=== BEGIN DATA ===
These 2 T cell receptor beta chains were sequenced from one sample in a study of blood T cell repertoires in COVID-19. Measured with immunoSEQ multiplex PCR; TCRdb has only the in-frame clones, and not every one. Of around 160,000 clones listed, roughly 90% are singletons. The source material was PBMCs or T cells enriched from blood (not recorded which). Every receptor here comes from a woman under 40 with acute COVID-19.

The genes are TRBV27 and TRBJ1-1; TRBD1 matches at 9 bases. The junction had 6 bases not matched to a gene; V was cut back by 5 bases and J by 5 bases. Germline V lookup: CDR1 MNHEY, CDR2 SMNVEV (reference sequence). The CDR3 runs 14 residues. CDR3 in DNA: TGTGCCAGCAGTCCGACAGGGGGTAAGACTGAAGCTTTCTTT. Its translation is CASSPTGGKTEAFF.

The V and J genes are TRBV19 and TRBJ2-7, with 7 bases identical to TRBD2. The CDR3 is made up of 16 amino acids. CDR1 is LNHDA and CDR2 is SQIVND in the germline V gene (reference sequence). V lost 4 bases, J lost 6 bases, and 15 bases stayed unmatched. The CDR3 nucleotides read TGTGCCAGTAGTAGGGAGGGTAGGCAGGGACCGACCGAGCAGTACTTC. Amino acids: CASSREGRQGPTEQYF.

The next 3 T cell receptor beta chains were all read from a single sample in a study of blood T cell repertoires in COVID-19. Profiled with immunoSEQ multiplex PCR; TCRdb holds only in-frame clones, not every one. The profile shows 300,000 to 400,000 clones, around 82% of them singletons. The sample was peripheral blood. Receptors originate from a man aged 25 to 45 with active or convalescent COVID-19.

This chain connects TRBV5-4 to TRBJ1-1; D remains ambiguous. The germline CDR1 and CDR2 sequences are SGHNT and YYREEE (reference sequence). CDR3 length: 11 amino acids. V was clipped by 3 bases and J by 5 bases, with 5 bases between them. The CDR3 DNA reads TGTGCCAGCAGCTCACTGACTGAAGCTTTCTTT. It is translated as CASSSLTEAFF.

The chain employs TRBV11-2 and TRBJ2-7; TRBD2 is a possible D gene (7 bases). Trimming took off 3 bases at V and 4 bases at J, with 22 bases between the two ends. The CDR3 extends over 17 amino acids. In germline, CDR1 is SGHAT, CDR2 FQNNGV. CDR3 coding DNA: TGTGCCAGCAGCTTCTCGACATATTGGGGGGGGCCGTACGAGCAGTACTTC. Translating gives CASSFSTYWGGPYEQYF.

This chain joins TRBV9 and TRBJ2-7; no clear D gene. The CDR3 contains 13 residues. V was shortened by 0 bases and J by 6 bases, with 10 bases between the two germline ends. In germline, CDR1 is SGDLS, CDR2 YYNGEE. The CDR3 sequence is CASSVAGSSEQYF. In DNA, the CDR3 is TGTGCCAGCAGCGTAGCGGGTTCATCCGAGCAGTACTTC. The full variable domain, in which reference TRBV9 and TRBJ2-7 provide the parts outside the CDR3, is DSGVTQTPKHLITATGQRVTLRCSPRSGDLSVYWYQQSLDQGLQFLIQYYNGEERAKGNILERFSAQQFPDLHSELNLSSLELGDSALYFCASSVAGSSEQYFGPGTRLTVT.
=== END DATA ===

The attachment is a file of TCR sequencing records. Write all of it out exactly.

These 2 T cell receptor beta chains were sequenced from one sample in a study of blood T cell repertoires in COVID-19. Measured with immunoSEQ multiplex PCR; TCRdb has only the in-frame clones, and not every one. Of around 160,000 clones listed, roughly 90% are singletons. The source material was PBMCs or T cells enriched from blood (not recorded which). Every receptor here comes from a woman under 40 with acute COVID-19.

The genes are TRBV27 and TRBJ1-1; TRBD1 matches at 9 bases. The junction had 6 bases not matched to a gene; V was cut back by 5 bases and J by 5 bases. Germline V lookup: CDR1 MNHEY, CDR2 SMNVEV (reference sequence). The CDR3 runs 14 residues. CDR3 in DNA: TGTGCCAGCAGTCCGACAGGGGGTAAGACTGAAGCTTTCTTT. Its translation is CASSPTGGKTEAFF.

The V and J genes are TRBV19 and TRBJ2-7, with 7 bases identical to TRBD2. The CDR3 is made up of 16 amino acids. CDR1 is LNHDA and CDR2 is SQIVND in the germline V gene (reference sequence). V lost 4 bases, J lost 6 bases, and 15 bases stayed unmatched. The CDR3 nucleotides read TGTGCCAGTAGTAGGGAGGGTAGGCAGGGACCGACCGAGCAGTACTTC. Amino acids: CASSREGRQGPTEQYF.

The next 3 T cell receptor beta chains were all read from a single sample in a study of blood T cell repertoires in COVID-19. Profiled with immunoSEQ multiplex PCR; TCRdb holds only in-frame clones, not every one. The profile shows 300,000 to 400,000 clones, around 82% of them singletons. The sample was peripheral blood. Receptors originate from a man aged 25 to 45 with active or convalescent COVID-19.

This chain connects TRBV5-4 to TRBJ1-1; D remains ambiguous. The germline CDR1 and CDR2 sequences are SGHNT and YYREEE (reference sequence). CDR3 length: 11 amino acids. V was clipped by 3 bases and J by 5 bases, with 5 bases between them. The CDR3 DNA reads TGTGCCAGCAGCTCACTGACTGAAGCTTTCTTT. It is translated as CASSSLTEAFF.

The chain employs TRBV11-2 and TRBJ2-7; TRBD2 is a possible D gene (7 bases). Trimming took off 3 bases at V and 4 bases at J, with 22 bases between the two ends. The CDR3 extends over 17 amino acids. In germline, CDR1 is SGHAT, CDR2 FQNNGV. CDR3 coding DNA: TGTGCCAGCAGCTTCTCGACATATTGGGGGGGGCCGTACGAGCAGTACTTC. Translating gives CASSFSTYWGGPYEQYF.

This chain joins TRBV9 and TRBJ2-7; no clear D gene. The CDR3 contains 13 residues. V was shortened by 0 bases and J by 6 bases, with 10 bases between the two germline ends. In germline, CDR1 is SGDLS, CDR2 YYNGEE. The CDR3 sequence is CASSVAGSSEQYF. In DNA, the CDR3 is TGTGCCAGCAGCGTAGCGGGTTCATCCGAGCAGTACTTC. The full variable domain, in which reference TRBV9 and TRBJ2-7 provide the parts outside the CDR3, is DSGVTQTPKHLITATGQRVTLRCSPRSGDLSVYWYQQSLDQGLQFLIQYYNGEERAKGNILERFSAQQFPDLHSELNLSSLELGDSALYFCASSVAGSSEQYFGPGTRLTVT.